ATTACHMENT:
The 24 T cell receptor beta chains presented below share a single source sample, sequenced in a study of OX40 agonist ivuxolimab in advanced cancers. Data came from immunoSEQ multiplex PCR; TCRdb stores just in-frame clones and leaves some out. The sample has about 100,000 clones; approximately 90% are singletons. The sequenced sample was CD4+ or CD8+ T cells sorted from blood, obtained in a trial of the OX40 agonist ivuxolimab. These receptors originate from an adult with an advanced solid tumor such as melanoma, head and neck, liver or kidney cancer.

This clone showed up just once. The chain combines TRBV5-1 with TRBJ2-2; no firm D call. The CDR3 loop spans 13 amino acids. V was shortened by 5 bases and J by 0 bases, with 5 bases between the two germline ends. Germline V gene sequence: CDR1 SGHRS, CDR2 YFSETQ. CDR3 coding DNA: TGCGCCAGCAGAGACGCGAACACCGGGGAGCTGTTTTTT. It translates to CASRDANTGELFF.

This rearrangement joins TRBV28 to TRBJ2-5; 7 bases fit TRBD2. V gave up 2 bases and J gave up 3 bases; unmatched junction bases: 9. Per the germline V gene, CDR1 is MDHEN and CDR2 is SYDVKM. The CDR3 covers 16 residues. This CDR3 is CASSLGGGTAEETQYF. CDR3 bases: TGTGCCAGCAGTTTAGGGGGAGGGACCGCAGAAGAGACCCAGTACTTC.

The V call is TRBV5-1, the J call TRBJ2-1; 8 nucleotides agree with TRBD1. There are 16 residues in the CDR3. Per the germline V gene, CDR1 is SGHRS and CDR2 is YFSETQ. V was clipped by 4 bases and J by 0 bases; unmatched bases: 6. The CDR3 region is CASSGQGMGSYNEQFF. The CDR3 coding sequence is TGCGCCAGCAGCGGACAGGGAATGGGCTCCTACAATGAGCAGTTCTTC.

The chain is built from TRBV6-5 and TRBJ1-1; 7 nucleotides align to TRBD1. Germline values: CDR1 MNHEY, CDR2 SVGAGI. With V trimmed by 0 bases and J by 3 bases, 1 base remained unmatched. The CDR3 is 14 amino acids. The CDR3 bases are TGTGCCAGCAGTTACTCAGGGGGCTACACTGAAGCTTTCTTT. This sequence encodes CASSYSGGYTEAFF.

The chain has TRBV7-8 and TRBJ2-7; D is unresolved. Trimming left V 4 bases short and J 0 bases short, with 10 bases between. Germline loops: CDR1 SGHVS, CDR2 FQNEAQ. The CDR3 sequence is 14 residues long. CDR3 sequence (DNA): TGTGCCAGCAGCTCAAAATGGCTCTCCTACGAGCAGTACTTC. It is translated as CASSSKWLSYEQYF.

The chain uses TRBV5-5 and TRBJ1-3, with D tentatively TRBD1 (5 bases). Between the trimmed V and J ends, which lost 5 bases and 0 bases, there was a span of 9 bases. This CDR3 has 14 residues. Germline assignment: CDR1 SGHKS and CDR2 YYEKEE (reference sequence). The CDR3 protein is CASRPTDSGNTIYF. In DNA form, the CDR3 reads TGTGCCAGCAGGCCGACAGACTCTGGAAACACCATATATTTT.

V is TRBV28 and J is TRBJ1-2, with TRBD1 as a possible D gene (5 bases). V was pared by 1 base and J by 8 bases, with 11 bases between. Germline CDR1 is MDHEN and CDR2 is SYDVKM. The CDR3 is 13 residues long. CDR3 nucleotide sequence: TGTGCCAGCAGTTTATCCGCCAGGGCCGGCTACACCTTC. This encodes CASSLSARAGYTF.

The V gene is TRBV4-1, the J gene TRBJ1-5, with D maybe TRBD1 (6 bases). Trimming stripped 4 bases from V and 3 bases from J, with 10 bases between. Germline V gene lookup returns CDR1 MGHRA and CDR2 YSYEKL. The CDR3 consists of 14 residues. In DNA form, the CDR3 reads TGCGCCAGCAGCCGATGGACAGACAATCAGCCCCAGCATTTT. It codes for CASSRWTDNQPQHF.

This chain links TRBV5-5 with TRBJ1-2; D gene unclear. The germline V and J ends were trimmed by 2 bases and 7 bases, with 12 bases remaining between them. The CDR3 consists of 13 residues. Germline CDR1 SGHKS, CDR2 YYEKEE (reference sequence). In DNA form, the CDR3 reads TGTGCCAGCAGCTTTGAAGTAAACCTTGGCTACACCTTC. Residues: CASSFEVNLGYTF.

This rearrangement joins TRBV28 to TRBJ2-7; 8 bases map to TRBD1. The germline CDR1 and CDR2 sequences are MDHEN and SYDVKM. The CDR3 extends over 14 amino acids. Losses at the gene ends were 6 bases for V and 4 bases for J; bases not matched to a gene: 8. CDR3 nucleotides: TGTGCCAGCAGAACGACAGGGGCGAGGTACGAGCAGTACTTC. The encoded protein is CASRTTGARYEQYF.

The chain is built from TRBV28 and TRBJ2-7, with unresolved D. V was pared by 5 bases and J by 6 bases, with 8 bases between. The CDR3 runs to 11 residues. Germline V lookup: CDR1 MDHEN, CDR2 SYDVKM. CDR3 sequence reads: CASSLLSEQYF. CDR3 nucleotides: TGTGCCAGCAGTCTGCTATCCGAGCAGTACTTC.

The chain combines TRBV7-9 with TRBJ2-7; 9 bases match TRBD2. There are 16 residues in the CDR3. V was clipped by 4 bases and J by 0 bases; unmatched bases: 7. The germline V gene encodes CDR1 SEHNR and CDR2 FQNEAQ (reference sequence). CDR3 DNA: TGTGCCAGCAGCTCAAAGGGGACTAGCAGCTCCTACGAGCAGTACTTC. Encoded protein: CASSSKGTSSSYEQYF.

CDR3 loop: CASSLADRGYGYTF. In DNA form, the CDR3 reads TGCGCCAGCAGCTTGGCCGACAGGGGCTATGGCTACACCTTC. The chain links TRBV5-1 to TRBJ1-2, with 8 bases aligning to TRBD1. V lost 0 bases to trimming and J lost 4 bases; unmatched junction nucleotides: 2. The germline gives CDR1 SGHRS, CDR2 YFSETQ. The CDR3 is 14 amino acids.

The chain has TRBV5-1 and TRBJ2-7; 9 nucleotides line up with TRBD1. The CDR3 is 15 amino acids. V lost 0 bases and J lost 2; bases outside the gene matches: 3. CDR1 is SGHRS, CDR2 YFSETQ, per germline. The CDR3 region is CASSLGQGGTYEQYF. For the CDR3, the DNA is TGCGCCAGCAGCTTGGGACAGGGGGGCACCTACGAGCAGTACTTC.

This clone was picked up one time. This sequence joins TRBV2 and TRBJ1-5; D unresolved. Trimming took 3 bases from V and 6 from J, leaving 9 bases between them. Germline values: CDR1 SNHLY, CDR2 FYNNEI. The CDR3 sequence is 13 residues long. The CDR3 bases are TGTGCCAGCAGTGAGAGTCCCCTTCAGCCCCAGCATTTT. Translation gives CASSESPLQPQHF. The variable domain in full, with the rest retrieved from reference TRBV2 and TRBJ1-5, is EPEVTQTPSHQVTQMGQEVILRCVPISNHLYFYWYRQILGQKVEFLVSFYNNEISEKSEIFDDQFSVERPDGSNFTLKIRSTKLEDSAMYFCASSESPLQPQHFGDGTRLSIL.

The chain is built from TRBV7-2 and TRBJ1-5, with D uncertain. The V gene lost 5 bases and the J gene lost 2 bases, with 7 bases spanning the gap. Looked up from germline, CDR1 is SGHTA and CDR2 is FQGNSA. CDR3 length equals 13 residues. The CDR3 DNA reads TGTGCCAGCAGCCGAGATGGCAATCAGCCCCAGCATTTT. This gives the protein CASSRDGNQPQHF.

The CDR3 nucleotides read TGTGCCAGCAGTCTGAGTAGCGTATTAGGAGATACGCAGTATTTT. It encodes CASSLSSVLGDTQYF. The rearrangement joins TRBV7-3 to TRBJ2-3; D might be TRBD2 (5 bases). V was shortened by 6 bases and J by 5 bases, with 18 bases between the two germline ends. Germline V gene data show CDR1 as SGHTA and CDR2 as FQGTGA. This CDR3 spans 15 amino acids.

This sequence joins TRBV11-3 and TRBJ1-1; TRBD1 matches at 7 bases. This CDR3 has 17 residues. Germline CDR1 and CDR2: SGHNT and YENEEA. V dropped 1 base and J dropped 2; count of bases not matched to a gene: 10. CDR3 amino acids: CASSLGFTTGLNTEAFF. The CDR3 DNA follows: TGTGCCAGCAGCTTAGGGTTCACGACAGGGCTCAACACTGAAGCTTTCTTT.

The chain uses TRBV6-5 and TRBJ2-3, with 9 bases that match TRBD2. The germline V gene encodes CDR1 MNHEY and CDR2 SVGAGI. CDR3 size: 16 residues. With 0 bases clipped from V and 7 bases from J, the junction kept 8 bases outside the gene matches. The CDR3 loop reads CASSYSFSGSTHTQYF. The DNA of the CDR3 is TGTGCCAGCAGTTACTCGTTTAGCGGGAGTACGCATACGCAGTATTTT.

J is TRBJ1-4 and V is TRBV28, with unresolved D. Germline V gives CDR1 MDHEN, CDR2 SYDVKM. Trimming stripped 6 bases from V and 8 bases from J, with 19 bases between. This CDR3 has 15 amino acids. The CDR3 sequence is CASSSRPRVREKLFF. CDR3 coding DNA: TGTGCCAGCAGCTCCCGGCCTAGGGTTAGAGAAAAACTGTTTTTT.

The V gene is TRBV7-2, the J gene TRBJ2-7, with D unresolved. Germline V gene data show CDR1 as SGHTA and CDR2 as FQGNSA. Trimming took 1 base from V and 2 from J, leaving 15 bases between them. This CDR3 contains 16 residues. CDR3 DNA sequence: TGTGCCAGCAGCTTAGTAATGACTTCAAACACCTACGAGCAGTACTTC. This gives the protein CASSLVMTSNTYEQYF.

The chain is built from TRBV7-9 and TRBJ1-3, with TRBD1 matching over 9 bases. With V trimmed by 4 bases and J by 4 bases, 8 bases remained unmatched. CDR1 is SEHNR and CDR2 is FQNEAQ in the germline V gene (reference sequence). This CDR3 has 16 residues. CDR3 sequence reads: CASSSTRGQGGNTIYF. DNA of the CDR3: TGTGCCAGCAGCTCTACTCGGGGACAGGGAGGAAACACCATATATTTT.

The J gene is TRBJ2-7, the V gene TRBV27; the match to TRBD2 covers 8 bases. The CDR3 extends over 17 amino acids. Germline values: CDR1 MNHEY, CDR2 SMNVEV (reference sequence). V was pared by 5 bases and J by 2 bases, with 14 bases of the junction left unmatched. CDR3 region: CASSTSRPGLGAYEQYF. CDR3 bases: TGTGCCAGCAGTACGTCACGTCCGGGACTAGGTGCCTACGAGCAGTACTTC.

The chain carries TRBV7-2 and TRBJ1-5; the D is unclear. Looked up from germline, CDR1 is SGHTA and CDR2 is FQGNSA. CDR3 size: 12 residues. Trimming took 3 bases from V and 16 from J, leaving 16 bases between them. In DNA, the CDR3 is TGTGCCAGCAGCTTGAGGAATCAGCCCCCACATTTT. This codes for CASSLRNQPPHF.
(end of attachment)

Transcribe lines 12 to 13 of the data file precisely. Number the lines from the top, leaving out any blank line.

The chain is built from TRBV28 and TRBJ2-7, with unresolved D. V was pared by 5 bases and J by 6 bases, with 8 bases between. The CDR3 runs to 11 residues. Germline V lookup: CDR1 MDHEN, CDR2 SYDVKM. CDR3 sequence reads: CASSLLSEQYF. CDR3 nucleotides: TGTGCCAGCAGTCTGCTATCCGAGCAGTACTTC.

The chain combines TRBV7-9 with TRBJ2-7; 9 bases match TRBD2. There are 16 residues in the CDR3. V was clipped by 4 bases and J by 0 bases; unmatched bases: 7. The germline V gene encodes CDR1 SEHNR and CDR2 FQNEAQ (reference sequence). CDR3 DNA: TGTGCCAGCAGCTCAAAGGGGACTAGCAGCTCCTACGAGCAGTACTTC. Encoded protein: CASSSKGTSSSYEQYF.